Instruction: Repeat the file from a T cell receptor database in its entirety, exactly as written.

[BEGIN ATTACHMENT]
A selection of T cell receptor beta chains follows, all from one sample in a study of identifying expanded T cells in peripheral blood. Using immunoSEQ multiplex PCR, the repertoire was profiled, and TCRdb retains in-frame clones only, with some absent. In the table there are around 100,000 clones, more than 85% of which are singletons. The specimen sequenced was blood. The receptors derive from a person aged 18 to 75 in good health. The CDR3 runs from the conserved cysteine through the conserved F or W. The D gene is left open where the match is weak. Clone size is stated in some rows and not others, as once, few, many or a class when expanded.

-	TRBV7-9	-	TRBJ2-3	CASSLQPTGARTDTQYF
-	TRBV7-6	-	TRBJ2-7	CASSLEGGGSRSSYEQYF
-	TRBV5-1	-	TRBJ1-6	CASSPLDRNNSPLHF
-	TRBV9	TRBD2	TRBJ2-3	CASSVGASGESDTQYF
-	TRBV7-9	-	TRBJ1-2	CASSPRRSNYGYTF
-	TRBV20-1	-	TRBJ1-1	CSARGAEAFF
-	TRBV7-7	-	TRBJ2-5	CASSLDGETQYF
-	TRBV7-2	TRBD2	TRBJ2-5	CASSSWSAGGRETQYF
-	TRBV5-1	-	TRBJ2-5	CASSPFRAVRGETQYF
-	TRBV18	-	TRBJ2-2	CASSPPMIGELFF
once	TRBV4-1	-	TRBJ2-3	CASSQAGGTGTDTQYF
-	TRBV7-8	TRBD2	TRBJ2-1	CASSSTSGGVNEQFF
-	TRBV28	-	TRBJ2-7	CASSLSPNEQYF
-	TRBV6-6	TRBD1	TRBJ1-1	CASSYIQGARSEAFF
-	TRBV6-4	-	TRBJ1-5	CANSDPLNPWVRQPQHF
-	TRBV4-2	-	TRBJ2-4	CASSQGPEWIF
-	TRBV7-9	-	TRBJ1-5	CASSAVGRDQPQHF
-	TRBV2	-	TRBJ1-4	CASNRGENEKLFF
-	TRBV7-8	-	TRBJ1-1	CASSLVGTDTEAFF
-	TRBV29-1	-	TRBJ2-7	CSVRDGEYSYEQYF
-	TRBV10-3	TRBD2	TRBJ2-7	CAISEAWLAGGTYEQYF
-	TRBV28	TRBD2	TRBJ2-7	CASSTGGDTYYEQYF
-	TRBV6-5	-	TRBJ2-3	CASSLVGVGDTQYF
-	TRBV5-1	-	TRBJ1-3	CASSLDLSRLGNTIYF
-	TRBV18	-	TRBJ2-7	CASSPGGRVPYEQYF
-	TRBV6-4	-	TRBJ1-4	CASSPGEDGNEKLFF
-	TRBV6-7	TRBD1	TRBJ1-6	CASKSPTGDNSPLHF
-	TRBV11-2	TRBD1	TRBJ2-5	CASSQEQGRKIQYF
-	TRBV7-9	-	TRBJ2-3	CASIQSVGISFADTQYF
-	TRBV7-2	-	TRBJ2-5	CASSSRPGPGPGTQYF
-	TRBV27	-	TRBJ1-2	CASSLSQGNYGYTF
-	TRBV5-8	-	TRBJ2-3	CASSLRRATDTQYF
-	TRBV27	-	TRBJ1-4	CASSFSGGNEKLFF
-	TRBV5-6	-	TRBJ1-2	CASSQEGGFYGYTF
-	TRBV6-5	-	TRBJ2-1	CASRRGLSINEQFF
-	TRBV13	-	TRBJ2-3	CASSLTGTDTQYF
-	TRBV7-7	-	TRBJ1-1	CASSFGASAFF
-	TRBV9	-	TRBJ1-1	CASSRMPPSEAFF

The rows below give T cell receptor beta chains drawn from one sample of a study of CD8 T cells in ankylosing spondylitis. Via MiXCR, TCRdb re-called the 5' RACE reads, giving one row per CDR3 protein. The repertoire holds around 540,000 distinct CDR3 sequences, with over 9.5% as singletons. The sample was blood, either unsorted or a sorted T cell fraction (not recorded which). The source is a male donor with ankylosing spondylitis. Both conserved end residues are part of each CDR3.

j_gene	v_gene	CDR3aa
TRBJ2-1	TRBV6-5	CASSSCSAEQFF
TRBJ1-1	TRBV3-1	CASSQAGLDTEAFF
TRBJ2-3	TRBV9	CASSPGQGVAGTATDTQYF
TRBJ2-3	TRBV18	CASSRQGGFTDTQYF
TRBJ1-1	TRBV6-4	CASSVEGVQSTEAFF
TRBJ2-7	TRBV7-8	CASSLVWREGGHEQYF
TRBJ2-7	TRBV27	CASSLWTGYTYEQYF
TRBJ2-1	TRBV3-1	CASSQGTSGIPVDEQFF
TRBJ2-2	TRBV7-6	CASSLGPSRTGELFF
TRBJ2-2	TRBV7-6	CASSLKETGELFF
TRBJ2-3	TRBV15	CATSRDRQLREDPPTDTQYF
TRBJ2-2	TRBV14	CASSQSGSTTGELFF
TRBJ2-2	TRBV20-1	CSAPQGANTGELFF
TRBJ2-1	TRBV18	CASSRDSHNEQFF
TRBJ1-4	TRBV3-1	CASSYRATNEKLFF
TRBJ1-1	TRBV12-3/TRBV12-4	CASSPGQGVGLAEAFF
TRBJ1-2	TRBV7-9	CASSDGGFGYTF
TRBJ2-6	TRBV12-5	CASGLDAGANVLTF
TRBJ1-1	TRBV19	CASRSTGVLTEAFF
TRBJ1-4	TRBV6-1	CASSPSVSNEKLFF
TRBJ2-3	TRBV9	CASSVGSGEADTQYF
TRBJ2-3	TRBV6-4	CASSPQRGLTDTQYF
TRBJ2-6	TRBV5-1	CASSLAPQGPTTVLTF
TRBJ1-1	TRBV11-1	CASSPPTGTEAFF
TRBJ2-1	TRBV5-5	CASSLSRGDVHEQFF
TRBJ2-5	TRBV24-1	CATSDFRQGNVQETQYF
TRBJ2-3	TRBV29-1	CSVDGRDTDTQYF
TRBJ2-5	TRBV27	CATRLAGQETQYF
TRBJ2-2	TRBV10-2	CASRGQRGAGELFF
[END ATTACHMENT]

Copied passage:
A selection of T cell receptor beta chains follows, all from one sample in a study of identifying expanded T cells in peripheral blood. Using immunoSEQ multiplex PCR, the repertoire was profiled, and TCRdb retains in-frame clones only, with some absent. In the table there are around 100,000 clones, more than 85% of which are singletons. The specimen sequenced was blood. The receptors derive from a person aged 18 to 75 in good health. The CDR3 runs from the conserved cysteine through the conserved F or W. The D gene is left open where the match is weak. Clone size is stated in some rows and not others, as once, few, many or a class when expanded.

-	TRBV7-9	-	TRBJ2-3	CASSLQPTGARTDTQYF
-	TRBV7-6	-	TRBJ2-7	CASSLEGGGSRSSYEQYF
-	TRBV5-1	-	TRBJ1-6	CASSPLDRNNSPLHF
-	TRBV9	TRBD2	TRBJ2-3	CASSVGASGESDTQYF
-	TRBV7-9	-	TRBJ1-2	CASSPRRSNYGYTF
-	TRBV20-1	-	TRBJ1-1	CSARGAEAFF
-	TRBV7-7	-	TRBJ2-5	CASSLDGETQYF
-	TRBV7-2	TRBD2	TRBJ2-5	CASSSWSAGGRETQYF
-	TRBV5-1	-	TRBJ2-5	CASSPFRAVRGETQYF
-	TRBV18	-	TRBJ2-2	CASSPPMIGELFF
once	TRBV4-1	-	TRBJ2-3	CASSQAGGTGTDTQYF
-	TRBV7-8	TRBD2	TRBJ2-1	CASSSTSGGVNEQFF
-	TRBV28	-	TRBJ2-7	CASSLSPNEQYF
-	TRBV6-6	TRBD1	TRBJ1-1	CASSYIQGARSEAFF
-	TRBV6-4	-	TRBJ1-5	CANSDPLNPWVRQPQHF
-	TRBV4-2	-	TRBJ2-4	CASSQGPEWIF
-	TRBV7-9	-	TRBJ1-5	CASSAVGRDQPQHF
-	TRBV2	-	TRBJ1-4	CASNRGENEKLFF
-	TRBV7-8	-	TRBJ1-1	CASSLVGTDTEAFF
-	TRBV29-1	-	TRBJ2-7	CSVRDGEYSYEQYF
-	TRBV10-3	TRBD2	TRBJ2-7	CAISEAWLAGGTYEQYF
-	TRBV28	TRBD2	TRBJ2-7	CASSTGGDTYYEQYF
-	TRBV6-5	-	TRBJ2-3	CASSLVGVGDTQYF
-	TRBV5-1	-	TRBJ1-3	CASSLDLSRLGNTIYF
-	TRBV18	-	TRBJ2-7	CASSPGGRVPYEQYF
-	TRBV6-4	-	TRBJ1-4	CASSPGEDGNEKLFF
-	TRBV6-7	TRBD1	TRBJ1-6	CASKSPTGDNSPLHF
-	TRBV11-2	TRBD1	TRBJ2-5	CASSQEQGRKIQYF
-	TRBV7-9	-	TRBJ2-3	CASIQSVGISFADTQYF
-	TRBV7-2	-	TRBJ2-5	CASSSRPGPGPGTQYF
-	TRBV27	-	TRBJ1-2	CASSLSQGNYGYTF
-	TRBV5-8	-	TRBJ2-3	CASSLRRATDTQYF
-	TRBV27	-	TRBJ1-4	CASSFSGGNEKLFF
-	TRBV5-6	-	TRBJ1-2	CASSQEGGFYGYTF
-	TRBV6-5	-	TRBJ2-1	CASRRGLSINEQFF
-	TRBV13	-	TRBJ2-3	CASSLTGTDTQYF
-	TRBV7-7	-	TRBJ1-1	CASSFGASAFF
-	TRBV9	-	TRBJ1-1	CASSRMPPSEAFF

The rows below give T cell receptor beta chains drawn from one sample of a study of CD8 T cells in ankylosing spondylitis. Via MiXCR, TCRdb re-called the 5' RACE reads, giving one row per CDR3 protein. The repertoire holds around 540,000 distinct CDR3 sequences, with over 9.5% as singletons. The sample was blood, either unsorted or a sorted T cell fraction (not recorded which). The source is a male donor with ankylosing spondylitis. Both conserved end residues are part of each CDR3.

j_gene	v_gene	CDR3aa
TRBJ2-1	TRBV6-5	CASSSCSAEQFF
TRBJ1-1	TRBV3-1	CASSQAGLDTEAFF
TRBJ2-3	TRBV9	CASSPGQGVAGTATDTQYF
TRBJ2-3	TRBV18	CASSRQGGFTDTQYF
TRBJ1-1	TRBV6-4	CASSVEGVQSTEAFF
TRBJ2-7	TRBV7-8	CASSLVWREGGHEQYF
TRBJ2-7	TRBV27	CASSLWTGYTYEQYF
TRBJ2-1	TRBV3-1	CASSQGTSGIPVDEQFF
TRBJ2-2	TRBV7-6	CASSLGPSRTGELFF
TRBJ2-2	TRBV7-6	CASSLKETGELFF
TRBJ2-3	TRBV15	CATSRDRQLREDPPTDTQYF
TRBJ2-2	TRBV14	CASSQSGSTTGELFF
TRBJ2-2	TRBV20-1	CSAPQGANTGELFF
TRBJ2-1	TRBV18	CASSRDSHNEQFF
TRBJ1-4	TRBV3-1	CASSYRATNEKLFF
TRBJ1-1	TRBV12-3/TRBV12-4	CASSPGQGVGLAEAFF
TRBJ1-2	TRBV7-9	CASSDGGFGYTF
TRBJ2-6	TRBV12-5	CASGLDAGANVLTF
TRBJ1-1	TRBV19	CASRSTGVLTEAFF
TRBJ1-4	TRBV6-1	CASSPSVSNEKLFF
TRBJ2-3	TRBV9	CASSVGSGEADTQYF
TRBJ2-3	TRBV6-4	CASSPQRGLTDTQYF
TRBJ2-6	TRBV5-1	CASSLAPQGPTTVLTF
TRBJ1-1	TRBV11-1	CASSPPTGTEAFF
TRBJ2-1	TRBV5-5	CASSLSRGDVHEQFF
TRBJ2-5	TRBV24-1	CATSDFRQGNVQETQYF
TRBJ2-3	TRBV29-1	CSVDGRDTDTQYF
TRBJ2-5	TRBV27	CATRLAGQETQYF
TRBJ2-2	TRBV10-2	CASRGQRGAGELFF